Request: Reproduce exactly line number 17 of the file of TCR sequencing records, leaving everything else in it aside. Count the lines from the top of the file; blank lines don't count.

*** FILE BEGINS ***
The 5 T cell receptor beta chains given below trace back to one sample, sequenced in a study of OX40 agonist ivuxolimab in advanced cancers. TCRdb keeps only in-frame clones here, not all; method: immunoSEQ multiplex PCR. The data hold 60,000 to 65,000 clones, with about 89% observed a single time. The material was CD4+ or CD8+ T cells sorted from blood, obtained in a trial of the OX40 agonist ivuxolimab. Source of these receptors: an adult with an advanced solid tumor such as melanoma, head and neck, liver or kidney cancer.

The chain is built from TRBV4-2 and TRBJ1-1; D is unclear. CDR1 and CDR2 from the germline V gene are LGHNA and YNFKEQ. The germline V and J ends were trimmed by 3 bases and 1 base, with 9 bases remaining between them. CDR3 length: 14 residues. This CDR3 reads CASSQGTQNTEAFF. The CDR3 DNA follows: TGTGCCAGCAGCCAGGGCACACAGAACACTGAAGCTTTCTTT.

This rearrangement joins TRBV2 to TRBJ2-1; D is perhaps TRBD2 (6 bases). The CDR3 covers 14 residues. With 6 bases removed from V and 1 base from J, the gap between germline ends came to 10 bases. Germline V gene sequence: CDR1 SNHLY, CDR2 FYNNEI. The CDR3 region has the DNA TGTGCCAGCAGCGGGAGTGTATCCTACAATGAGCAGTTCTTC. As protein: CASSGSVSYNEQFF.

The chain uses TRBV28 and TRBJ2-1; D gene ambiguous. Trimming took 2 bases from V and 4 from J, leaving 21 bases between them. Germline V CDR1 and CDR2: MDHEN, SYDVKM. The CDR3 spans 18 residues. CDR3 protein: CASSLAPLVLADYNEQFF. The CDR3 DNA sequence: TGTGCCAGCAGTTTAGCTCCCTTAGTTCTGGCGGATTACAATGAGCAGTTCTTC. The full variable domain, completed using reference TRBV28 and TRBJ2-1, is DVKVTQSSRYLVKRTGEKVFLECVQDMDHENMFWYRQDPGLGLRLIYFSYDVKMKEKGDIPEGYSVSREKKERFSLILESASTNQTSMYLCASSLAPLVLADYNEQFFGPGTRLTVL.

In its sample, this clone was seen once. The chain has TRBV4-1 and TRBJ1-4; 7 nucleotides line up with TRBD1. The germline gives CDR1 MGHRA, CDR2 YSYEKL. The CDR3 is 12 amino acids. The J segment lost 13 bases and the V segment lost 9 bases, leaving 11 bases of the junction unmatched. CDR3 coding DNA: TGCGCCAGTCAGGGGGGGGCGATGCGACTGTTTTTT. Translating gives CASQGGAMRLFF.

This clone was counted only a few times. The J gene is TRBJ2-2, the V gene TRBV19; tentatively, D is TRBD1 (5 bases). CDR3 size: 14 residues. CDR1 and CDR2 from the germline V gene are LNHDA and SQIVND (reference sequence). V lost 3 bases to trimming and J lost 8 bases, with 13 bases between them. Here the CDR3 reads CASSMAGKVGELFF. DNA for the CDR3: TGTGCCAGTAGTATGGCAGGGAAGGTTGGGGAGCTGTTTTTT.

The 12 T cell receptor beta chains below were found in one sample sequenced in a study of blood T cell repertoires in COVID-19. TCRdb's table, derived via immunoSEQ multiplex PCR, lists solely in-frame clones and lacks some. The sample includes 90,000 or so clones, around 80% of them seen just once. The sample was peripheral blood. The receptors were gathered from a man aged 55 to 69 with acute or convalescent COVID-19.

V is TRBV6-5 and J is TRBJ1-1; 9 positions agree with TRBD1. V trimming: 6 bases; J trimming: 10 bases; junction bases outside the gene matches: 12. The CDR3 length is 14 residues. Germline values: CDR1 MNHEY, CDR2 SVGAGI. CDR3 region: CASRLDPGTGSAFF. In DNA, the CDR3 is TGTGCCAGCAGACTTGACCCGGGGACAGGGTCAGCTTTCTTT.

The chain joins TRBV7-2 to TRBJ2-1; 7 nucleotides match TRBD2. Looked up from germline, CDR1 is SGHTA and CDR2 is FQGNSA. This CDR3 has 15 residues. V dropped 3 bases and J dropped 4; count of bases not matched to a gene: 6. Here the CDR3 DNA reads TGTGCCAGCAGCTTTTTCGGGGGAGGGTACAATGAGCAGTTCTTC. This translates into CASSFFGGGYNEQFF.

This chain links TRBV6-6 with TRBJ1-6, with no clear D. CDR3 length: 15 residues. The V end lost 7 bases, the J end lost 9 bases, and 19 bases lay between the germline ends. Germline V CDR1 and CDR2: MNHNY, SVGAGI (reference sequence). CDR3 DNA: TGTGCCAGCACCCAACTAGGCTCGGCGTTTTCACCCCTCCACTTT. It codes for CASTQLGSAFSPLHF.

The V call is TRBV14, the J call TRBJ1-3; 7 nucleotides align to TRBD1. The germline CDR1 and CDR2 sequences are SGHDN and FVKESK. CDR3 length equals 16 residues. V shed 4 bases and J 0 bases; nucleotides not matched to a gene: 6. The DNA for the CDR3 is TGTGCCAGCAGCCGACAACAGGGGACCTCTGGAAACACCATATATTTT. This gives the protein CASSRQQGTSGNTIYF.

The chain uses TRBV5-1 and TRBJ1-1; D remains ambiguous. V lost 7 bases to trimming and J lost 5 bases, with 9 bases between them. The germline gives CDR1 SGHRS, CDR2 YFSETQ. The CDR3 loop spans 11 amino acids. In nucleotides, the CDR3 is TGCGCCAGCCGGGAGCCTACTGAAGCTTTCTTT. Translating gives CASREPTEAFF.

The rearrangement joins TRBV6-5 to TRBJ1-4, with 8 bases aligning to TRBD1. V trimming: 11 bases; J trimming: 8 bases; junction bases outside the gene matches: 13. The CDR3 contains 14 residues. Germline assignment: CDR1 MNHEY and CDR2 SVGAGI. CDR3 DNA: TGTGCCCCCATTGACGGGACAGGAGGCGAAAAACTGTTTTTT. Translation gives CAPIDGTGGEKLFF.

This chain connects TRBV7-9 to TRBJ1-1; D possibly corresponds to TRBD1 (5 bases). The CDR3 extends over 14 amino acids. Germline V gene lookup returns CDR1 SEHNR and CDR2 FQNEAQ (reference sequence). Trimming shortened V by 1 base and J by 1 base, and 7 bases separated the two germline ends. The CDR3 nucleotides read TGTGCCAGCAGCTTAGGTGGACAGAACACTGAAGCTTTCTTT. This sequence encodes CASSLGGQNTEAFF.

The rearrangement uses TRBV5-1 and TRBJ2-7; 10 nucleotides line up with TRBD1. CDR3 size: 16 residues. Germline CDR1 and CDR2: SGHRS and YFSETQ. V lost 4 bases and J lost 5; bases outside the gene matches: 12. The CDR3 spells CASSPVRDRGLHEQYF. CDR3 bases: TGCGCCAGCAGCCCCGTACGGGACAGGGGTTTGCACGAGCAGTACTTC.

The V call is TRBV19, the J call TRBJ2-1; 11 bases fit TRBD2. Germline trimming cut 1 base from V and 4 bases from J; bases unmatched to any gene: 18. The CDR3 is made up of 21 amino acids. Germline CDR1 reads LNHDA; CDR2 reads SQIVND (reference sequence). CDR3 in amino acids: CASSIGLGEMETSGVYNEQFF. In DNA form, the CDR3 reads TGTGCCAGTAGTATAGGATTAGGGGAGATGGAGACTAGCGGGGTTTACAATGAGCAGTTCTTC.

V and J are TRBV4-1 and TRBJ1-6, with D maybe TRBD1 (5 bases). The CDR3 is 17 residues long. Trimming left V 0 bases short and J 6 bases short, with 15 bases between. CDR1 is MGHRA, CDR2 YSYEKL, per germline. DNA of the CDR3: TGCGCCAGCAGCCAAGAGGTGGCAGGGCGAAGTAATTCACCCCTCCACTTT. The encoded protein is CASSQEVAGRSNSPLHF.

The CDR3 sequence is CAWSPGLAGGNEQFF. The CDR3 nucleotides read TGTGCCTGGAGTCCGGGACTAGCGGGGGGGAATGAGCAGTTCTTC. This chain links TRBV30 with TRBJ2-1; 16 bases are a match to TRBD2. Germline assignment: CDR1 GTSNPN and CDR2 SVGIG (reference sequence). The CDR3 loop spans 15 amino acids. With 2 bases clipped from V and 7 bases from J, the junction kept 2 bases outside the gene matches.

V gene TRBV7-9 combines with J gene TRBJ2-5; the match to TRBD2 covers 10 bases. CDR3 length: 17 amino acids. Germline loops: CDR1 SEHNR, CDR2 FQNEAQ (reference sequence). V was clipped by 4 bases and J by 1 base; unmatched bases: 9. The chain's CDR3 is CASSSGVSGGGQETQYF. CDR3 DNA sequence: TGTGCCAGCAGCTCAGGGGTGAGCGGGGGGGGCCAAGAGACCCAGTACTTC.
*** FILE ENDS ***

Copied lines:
V and J are TRBV4-1 and TRBJ1-6, with D maybe TRBD1 (5 bases). The CDR3 is 17 residues long. Trimming left V 0 bases short and J 6 bases short, with 15 bases between. CDR1 is MGHRA, CDR2 YSYEKL, per germline. DNA of the CDR3: TGCGCCAGCAGCCAAGAGGTGGCAGGGCGAAGTAATTCACCCCTCCACTTT. The encoded protein is CASSQEVAGRSNSPLHF.